From the Hidden Scars of Breast Cancer to Reach Out The Back

by LukeAdmin

The impacts of breast cancer stretch far beyond the imaginable for many women. Cancer Rehabilitation Specialist, Kate Perkins, recently caught up again with colleague, and Breast and Shoulder Rehabilitation Specialist, Denise Stewart, to talk more about the many hidden scars of breast cancer and the process of healing.  

What physical side effects are often referred to as ‘the hidden scars of breast cancer?’
The hidden scars of breast cancer commonly refer to physical by-products of breast cancer surgery including surgical scar tissue for lumpectomies and sentinel node biopsies, cording (a painful, rope-like mass causing loss of range of movement in the upper arm and shoulder), seroma (a build-up of post-surgery fluid) and radiation scar tissue. 

A stretch on traditional recovery
Traditionally, a patient’s rehabilitation and recovery following breast cancer treatment was measured by their arm to shoulder flexion or shoulder abduction, so the research was always looking at individual flexion and abduction results. 

Responding to feedback from her patients that they were still experiencing problems, even when their flexion and abduction results were positive, Denise Stewart introduced a bigger stretch measurement encompassing a Reach Out the Back Stretch and Assessment that took into consideration a fuller range of movement. 

Through practicing these movement techniques, patients experience a marked increase in their shoulder range and a relief of tightness through the chest and axilla.

How does the Reach Out the Back Stretch and Assessment work?
The Reach Out the Back Stretch uses a clock analogy to gain optimum position and observe movement and tension in breast cancer patients. If a patient’s head is 12.00 and their feet are 6.00, at 10:00 and 11:00, when patients reach out the back, it stretches the skin and the breast tissue, if there is breast tissue, enough so that any impairments such as cording or seroma become more obvious. These are secondary outcomes following surgery that could sometimes be missed in traditional range of movement assessments.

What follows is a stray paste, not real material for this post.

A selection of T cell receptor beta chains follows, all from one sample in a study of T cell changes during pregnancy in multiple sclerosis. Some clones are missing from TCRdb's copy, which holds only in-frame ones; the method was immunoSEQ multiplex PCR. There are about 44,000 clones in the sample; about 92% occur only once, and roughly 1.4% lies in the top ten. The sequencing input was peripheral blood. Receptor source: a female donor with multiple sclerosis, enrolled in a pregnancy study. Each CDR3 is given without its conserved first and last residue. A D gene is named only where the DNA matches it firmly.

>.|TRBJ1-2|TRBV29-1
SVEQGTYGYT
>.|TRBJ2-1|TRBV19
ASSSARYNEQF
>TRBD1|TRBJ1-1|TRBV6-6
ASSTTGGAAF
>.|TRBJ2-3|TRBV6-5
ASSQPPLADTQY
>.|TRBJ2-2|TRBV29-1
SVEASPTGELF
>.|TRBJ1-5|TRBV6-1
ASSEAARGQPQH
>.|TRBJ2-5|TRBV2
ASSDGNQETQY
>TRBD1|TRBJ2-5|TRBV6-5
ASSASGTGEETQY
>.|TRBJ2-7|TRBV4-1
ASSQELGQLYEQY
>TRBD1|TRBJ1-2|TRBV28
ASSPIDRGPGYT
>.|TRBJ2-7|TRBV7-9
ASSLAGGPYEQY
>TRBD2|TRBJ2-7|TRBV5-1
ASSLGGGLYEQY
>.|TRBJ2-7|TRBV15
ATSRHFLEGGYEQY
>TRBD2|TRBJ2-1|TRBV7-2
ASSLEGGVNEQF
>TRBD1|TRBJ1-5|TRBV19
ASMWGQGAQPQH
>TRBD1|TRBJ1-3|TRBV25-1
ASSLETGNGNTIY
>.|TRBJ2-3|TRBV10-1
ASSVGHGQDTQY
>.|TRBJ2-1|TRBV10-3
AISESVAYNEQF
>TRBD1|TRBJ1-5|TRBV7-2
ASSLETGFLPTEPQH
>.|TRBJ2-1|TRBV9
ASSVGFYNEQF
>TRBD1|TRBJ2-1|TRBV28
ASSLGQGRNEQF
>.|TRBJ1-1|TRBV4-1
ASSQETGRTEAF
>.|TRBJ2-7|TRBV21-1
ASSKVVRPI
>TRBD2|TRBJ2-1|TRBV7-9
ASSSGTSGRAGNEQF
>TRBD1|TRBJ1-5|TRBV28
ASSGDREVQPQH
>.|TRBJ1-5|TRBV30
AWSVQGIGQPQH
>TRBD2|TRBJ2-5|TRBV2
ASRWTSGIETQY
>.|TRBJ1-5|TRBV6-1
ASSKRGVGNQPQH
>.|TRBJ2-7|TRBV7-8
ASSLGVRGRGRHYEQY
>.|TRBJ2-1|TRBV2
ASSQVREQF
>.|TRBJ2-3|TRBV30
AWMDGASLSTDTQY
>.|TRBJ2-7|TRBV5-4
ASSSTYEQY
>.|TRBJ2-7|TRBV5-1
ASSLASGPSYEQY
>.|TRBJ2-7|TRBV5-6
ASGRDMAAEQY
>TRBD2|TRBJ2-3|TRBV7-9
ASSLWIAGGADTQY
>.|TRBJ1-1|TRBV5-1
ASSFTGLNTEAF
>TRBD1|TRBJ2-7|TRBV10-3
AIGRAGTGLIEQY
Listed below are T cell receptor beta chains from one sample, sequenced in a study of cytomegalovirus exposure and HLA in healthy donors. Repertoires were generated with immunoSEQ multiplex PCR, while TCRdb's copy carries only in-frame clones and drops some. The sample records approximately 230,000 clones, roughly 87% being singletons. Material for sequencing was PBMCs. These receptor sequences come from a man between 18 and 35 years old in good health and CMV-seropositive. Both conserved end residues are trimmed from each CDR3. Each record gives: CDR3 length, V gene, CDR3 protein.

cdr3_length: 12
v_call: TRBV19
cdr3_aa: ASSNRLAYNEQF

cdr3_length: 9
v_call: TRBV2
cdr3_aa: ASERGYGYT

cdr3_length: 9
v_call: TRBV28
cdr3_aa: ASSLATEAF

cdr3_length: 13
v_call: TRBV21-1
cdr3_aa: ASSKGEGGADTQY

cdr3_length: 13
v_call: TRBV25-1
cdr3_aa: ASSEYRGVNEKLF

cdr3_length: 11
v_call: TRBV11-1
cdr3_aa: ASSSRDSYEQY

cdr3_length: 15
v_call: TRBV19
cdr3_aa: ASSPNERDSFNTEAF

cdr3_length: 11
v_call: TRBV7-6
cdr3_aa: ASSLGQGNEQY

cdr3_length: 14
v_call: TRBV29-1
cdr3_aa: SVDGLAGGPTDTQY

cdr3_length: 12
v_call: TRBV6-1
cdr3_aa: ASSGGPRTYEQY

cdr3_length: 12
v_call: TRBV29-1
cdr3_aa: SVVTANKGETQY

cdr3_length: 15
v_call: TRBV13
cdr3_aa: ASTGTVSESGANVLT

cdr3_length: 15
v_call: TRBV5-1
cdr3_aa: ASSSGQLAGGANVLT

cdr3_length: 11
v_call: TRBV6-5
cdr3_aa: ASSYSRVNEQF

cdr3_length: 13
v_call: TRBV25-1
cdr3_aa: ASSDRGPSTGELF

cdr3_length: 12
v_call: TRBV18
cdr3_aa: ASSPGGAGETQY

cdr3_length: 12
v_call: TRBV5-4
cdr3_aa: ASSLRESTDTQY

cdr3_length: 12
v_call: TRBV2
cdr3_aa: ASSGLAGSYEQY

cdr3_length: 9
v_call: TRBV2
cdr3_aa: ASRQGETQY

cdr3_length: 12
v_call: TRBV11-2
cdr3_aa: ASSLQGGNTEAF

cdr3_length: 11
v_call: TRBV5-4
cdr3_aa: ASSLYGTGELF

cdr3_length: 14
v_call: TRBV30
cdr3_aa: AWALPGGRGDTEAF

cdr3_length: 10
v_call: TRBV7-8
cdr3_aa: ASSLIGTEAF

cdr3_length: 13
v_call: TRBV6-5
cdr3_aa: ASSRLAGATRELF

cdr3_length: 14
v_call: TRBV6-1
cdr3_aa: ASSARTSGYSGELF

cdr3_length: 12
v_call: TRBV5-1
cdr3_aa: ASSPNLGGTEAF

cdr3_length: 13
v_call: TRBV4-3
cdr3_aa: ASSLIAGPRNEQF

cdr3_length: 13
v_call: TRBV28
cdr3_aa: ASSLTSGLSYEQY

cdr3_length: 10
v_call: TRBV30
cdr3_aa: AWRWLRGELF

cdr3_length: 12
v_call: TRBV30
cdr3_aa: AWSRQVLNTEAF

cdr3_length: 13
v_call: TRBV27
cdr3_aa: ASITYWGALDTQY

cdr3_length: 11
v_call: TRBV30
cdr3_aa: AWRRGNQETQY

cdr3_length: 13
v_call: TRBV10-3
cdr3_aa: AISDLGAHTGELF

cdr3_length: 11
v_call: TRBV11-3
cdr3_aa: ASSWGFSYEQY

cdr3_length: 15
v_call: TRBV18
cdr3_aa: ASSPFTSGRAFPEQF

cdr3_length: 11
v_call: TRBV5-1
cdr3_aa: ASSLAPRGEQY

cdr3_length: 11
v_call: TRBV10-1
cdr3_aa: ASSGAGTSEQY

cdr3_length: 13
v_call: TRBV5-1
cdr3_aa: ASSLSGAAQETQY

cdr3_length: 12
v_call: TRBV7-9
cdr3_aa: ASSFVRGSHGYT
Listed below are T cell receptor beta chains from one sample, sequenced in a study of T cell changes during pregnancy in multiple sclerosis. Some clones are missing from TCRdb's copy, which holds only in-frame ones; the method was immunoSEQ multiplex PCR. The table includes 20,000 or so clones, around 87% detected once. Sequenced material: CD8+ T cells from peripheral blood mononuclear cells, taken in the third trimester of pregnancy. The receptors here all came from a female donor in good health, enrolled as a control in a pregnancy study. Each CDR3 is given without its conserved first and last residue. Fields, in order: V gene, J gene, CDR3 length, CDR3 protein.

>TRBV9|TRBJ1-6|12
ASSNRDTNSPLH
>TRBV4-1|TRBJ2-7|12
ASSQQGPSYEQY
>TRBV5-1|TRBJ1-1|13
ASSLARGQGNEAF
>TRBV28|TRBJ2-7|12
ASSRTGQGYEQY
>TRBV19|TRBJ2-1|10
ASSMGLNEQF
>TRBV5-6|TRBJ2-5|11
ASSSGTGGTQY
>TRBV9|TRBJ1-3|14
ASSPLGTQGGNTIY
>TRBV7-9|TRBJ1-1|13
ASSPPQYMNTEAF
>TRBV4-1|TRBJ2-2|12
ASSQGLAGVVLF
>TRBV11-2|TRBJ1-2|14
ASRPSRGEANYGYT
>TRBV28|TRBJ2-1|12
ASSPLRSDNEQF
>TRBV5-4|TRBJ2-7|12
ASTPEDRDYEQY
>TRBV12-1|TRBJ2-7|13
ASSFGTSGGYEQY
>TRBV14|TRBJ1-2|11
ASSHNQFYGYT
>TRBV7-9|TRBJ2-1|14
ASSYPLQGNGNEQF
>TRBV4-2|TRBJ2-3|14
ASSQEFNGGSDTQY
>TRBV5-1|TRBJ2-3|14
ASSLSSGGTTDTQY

The second part of the testing method revolves around movement, where your practitioner places their hand on the affected area during the testing to diagnose any obvious tension and physical impairments. 

The clock analogy is so effective because it tests a full range of pec muscle movement, by observing every angle or ‘time,’ using a hands-on approach. 

How does this technique assist the healing process?
The Reach Out the Back Stretch uses a ‘tension and relax’ process, common to yoga or gyms, that speaks to the tightness of the muscles. If it is tight muscle that’s stopping the range, then the relaxation of the muscle means you can go a little bit further to increase your range and movement. If tightness is being caused by scar tissue or adhesions like seroma, cording, or tightness in the skin, no further range of movement will be possible, therefore helping to identify and treat any hidden scars. The ‘relax’ component is actually the most important component of this technique. 

Patients using this technique often notice improvements straight away, and after three months or more performing this technique regularly can also positively impact lymphatic flow.

Can breast cancer patients perform this technique themselves?
Breast cancer patients can perform this ‘tension/relax’ process individually by pretending their hand is up against a pane of glass and push against that imaginary pane of glass without actually going through it, to gain the optimum tension in their muscles. Then go through the process of tensing and relaxing the muscles to increase range and movement.